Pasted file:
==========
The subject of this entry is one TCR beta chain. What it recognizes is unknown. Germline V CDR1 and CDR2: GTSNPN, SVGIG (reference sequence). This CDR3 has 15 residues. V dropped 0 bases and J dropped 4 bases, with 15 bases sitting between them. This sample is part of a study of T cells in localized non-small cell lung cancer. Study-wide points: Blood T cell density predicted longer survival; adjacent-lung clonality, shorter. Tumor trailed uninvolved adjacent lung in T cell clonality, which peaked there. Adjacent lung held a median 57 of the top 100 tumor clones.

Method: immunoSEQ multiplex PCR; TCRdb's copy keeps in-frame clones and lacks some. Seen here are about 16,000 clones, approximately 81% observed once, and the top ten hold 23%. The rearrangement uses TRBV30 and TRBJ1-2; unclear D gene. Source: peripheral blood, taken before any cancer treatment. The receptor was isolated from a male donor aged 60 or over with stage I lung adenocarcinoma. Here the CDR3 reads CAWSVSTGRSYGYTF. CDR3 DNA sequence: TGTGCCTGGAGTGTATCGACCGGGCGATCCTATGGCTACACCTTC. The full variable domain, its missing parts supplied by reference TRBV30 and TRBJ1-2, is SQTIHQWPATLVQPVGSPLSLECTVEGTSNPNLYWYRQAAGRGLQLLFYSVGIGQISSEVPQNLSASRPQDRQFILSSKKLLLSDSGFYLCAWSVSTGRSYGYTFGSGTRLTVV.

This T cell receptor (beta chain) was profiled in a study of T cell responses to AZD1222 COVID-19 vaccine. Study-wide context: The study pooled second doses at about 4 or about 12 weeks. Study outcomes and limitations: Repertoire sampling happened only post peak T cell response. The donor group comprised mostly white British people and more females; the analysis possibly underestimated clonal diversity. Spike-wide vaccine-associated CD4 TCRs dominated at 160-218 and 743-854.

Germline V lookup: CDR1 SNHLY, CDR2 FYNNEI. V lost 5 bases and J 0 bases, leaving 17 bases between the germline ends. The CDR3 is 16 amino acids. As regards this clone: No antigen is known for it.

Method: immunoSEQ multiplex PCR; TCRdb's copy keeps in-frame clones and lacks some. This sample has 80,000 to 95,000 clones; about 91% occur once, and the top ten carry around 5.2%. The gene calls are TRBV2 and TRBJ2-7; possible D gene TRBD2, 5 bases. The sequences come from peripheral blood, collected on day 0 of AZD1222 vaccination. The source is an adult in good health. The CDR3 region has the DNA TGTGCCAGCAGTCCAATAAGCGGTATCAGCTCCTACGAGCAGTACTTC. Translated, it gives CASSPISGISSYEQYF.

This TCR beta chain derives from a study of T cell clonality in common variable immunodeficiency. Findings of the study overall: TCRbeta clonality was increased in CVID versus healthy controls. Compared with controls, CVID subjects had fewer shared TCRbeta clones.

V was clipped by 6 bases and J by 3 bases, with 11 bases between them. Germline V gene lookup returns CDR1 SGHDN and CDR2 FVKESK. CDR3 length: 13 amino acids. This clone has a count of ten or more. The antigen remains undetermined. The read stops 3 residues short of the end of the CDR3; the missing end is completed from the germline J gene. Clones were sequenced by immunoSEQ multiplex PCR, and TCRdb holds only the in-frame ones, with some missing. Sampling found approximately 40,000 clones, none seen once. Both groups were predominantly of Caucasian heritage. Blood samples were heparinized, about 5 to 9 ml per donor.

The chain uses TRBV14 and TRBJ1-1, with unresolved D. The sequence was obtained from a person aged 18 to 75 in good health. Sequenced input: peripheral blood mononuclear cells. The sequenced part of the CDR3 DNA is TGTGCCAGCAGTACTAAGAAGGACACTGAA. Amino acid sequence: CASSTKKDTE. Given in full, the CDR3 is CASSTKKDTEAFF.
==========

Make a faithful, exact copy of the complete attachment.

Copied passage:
The subject of this entry is one TCR beta chain. What it recognizes is unknown. Germline V CDR1 and CDR2: GTSNPN, SVGIG (reference sequence). This CDR3 has 15 residues. V dropped 0 bases and J dropped 4 bases, with 15 bases sitting between them. This sample is part of a study of T cells in localized non-small cell lung cancer. Study-wide points: Blood T cell density predicted longer survival; adjacent-lung clonality, shorter. Tumor trailed uninvolved adjacent lung in T cell clonality, which peaked there. Adjacent lung held a median 57 of the top 100 tumor clones.

Method: immunoSEQ multiplex PCR; TCRdb's copy keeps in-frame clones and lacks some. Seen here are about 16,000 clones, approximately 81% observed once, and the top ten hold 23%. The rearrangement uses TRBV30 and TRBJ1-2; unclear D gene. Source: peripheral blood, taken before any cancer treatment. The receptor was isolated from a male donor aged 60 or over with stage I lung adenocarcinoma. Here the CDR3 reads CAWSVSTGRSYGYTF. CDR3 DNA sequence: TGTGCCTGGAGTGTATCGACCGGGCGATCCTATGGCTACACCTTC. The full variable domain, its missing parts supplied by reference TRBV30 and TRBJ1-2, is SQTIHQWPATLVQPVGSPLSLECTVEGTSNPNLYWYRQAAGRGLQLLFYSVGIGQISSEVPQNLSASRPQDRQFILSSKKLLLSDSGFYLCAWSVSTGRSYGYTFGSGTRLTVV.

This T cell receptor (beta chain) was profiled in a study of T cell responses to AZD1222 COVID-19 vaccine. Study-wide context: The study pooled second doses at about 4 or about 12 weeks. Study outcomes and limitations: Repertoire sampling happened only post peak T cell response. The donor group comprised mostly white British people and more females; the analysis possibly underestimated clonal diversity. Spike-wide vaccine-associated CD4 TCRs dominated at 160-218 and 743-854.

Germline V lookup: CDR1 SNHLY, CDR2 FYNNEI. V lost 5 bases and J 0 bases, leaving 17 bases between the germline ends. The CDR3 is 16 amino acids. As regards this clone: No antigen is known for it.

Method: immunoSEQ multiplex PCR; TCRdb's copy keeps in-frame clones and lacks some. This sample has 80,000 to 95,000 clones; about 91% occur once, and the top ten carry around 5.2%. The gene calls are TRBV2 and TRBJ2-7; possible D gene TRBD2, 5 bases. The sequences come from peripheral blood, collected on day 0 of AZD1222 vaccination. The source is an adult in good health. The CDR3 region has the DNA TGTGCCAGCAGTCCAATAAGCGGTATCAGCTCCTACGAGCAGTACTTC. Translated, it gives CASSPISGISSYEQYF.

This TCR beta chain derives from a study of T cell clonality in common variable immunodeficiency. Findings of the study overall: TCRbeta clonality was increased in CVID versus healthy controls. Compared with controls, CVID subjects had fewer shared TCRbeta clones.

V was clipped by 6 bases and J by 3 bases, with 11 bases between them. Germline V gene lookup returns CDR1 SGHDN and CDR2 FVKESK. CDR3 length: 13 amino acids. This clone has a count of ten or more. The antigen remains undetermined. The read stops 3 residues short of the end of the CDR3; the missing end is completed from the germline J gene. Clones were sequenced by immunoSEQ multiplex PCR, and TCRdb holds only the in-frame ones, with some missing. Sampling found approximately 40,000 clones, none seen once. Both groups were predominantly of Caucasian heritage. Blood samples were heparinized, about 5 to 9 ml per donor.

The chain uses TRBV14 and TRBJ1-1, with unresolved D. The sequence was obtained from a person aged 18 to 75 in good health. Sequenced input: peripheral blood mononuclear cells. The sequenced part of the CDR3 DNA is TGTGCCAGCAGTACTAAGAAGGACACTGAA. Amino acid sequence: CASSTKKDTE. Given in full, the CDR3 is CASSTKKDTEAFF.